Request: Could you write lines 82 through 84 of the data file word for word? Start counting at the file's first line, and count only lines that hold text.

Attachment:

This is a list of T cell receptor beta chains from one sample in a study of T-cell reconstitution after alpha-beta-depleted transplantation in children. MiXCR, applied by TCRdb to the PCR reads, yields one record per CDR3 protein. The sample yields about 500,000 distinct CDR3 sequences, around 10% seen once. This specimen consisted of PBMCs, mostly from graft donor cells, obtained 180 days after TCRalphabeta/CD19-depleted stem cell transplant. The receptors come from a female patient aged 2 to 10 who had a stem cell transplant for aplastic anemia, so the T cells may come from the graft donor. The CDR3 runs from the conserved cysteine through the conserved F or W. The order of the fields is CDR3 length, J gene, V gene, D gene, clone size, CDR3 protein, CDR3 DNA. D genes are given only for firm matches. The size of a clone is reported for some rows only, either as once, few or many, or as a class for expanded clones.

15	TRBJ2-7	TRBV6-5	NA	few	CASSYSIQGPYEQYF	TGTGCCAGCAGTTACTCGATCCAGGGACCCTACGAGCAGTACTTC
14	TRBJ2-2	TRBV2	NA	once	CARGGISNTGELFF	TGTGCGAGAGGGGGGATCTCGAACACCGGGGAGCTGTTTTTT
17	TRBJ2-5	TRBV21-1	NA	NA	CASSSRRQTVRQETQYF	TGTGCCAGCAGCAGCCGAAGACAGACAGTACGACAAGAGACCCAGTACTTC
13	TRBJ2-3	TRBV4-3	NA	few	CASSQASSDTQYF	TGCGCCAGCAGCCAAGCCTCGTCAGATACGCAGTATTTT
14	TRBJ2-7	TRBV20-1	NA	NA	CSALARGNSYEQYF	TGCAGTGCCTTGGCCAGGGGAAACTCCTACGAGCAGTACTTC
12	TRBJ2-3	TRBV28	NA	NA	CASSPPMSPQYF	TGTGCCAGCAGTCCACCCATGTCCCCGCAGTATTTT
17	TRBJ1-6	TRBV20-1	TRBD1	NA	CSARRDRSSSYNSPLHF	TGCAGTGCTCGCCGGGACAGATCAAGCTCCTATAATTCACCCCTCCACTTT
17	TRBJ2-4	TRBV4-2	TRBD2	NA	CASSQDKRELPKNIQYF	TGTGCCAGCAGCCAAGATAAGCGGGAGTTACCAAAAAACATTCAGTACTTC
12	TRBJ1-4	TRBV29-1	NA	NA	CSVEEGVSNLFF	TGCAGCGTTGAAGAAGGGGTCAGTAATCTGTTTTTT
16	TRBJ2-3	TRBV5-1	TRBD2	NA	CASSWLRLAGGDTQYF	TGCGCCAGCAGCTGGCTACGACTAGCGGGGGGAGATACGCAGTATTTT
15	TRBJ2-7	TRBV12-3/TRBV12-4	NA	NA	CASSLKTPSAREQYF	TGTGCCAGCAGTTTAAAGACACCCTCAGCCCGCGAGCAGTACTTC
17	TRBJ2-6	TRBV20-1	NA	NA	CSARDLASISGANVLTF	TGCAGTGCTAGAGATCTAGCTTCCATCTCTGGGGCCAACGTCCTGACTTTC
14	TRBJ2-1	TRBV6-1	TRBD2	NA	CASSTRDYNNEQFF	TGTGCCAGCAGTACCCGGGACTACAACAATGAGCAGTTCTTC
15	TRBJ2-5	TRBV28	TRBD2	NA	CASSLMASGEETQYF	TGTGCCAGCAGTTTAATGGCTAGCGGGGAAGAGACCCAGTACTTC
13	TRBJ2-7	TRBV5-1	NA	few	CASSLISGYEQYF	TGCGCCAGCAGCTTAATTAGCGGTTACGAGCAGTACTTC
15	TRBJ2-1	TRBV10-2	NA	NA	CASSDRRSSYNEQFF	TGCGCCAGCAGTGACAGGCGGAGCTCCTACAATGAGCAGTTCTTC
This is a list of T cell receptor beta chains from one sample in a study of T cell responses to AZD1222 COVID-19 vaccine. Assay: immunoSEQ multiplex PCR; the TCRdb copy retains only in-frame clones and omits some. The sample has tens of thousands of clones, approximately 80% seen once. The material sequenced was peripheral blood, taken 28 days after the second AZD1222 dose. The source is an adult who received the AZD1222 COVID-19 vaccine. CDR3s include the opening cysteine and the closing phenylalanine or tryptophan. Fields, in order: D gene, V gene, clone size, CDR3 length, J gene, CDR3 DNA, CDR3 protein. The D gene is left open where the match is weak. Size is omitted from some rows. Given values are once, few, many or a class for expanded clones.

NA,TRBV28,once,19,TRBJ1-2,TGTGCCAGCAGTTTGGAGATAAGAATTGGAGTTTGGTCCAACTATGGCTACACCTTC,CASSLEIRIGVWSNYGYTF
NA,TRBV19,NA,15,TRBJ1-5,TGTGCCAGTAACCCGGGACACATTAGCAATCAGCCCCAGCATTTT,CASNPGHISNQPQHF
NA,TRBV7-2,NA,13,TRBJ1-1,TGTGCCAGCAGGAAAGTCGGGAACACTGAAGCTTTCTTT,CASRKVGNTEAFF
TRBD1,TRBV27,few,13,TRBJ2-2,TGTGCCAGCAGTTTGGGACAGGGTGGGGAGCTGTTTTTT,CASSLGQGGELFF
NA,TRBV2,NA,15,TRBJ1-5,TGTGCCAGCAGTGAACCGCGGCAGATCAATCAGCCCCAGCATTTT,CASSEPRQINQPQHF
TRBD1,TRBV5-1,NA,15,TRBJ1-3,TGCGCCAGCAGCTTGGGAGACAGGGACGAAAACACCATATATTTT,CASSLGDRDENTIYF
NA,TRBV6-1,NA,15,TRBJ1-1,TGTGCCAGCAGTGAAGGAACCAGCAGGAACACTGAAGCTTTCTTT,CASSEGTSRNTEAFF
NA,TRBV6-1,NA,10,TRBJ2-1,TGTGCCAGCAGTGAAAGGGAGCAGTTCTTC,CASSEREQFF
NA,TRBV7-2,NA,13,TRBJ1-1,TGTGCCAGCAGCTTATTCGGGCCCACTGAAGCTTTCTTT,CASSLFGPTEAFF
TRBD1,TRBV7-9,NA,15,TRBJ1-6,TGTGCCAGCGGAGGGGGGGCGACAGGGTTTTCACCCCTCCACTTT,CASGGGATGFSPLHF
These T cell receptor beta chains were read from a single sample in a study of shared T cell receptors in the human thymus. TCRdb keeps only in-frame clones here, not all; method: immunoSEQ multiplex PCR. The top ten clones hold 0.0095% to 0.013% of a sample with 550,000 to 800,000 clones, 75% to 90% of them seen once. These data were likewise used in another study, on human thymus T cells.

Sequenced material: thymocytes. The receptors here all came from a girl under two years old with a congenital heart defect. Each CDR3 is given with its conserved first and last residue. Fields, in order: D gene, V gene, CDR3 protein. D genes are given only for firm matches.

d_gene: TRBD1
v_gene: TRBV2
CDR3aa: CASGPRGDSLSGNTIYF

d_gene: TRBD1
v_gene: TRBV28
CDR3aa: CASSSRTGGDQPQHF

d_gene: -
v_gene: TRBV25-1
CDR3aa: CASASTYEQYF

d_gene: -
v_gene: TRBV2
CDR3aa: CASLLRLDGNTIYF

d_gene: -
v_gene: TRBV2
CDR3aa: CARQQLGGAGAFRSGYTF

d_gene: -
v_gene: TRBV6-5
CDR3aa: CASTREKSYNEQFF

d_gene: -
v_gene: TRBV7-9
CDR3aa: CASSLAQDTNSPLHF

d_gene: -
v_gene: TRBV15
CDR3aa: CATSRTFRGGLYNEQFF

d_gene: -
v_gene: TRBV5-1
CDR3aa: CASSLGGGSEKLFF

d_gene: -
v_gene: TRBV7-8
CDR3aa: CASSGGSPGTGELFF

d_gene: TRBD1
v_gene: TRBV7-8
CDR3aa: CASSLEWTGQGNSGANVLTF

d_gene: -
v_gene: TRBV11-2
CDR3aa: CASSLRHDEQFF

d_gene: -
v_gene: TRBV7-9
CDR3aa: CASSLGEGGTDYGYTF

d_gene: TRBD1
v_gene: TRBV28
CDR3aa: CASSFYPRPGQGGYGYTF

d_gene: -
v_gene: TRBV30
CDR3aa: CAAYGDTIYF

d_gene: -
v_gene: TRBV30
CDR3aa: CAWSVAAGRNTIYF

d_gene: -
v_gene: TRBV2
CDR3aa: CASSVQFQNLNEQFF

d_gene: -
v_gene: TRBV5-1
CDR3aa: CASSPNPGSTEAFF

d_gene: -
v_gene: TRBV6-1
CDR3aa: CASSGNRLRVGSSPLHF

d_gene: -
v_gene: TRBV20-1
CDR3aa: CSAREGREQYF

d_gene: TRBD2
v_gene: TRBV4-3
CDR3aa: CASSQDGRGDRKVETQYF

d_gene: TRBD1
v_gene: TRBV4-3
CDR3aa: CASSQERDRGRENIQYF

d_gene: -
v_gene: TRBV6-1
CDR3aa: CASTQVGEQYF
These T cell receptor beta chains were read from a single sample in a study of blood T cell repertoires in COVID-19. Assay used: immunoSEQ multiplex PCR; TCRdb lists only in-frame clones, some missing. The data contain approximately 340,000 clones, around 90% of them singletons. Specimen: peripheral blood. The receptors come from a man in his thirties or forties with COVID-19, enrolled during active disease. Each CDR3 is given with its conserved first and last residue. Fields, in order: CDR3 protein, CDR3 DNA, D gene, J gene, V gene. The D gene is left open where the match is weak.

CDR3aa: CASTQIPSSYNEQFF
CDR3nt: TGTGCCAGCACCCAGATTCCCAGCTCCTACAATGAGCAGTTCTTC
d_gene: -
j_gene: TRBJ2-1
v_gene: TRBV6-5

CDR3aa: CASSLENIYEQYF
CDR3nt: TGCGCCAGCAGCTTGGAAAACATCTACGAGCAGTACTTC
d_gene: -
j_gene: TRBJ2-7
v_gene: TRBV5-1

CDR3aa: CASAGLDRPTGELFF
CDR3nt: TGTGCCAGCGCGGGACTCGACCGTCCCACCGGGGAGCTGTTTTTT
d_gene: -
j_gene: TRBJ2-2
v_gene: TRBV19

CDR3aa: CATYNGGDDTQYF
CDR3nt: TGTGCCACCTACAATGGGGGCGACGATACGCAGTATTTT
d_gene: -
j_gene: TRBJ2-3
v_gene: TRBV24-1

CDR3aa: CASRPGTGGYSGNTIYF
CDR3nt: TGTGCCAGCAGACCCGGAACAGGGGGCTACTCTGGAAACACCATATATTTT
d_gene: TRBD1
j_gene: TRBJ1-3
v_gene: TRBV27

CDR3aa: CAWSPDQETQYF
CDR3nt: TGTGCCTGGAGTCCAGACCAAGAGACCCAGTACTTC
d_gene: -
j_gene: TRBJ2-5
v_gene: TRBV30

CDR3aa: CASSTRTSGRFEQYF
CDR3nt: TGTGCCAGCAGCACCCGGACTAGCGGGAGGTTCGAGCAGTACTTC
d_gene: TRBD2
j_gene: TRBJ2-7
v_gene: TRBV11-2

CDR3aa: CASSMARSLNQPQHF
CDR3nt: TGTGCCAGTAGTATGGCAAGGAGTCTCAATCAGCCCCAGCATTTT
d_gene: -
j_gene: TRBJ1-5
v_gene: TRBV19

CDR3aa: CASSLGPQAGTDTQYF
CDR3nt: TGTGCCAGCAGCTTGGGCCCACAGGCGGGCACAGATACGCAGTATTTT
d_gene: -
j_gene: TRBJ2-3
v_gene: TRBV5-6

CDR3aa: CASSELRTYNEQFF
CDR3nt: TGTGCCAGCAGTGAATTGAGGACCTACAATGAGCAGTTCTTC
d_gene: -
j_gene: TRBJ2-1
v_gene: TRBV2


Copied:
d_gene: -
v_gene: TRBV5-1
CDR3aa: CASSPNPGSTEAFF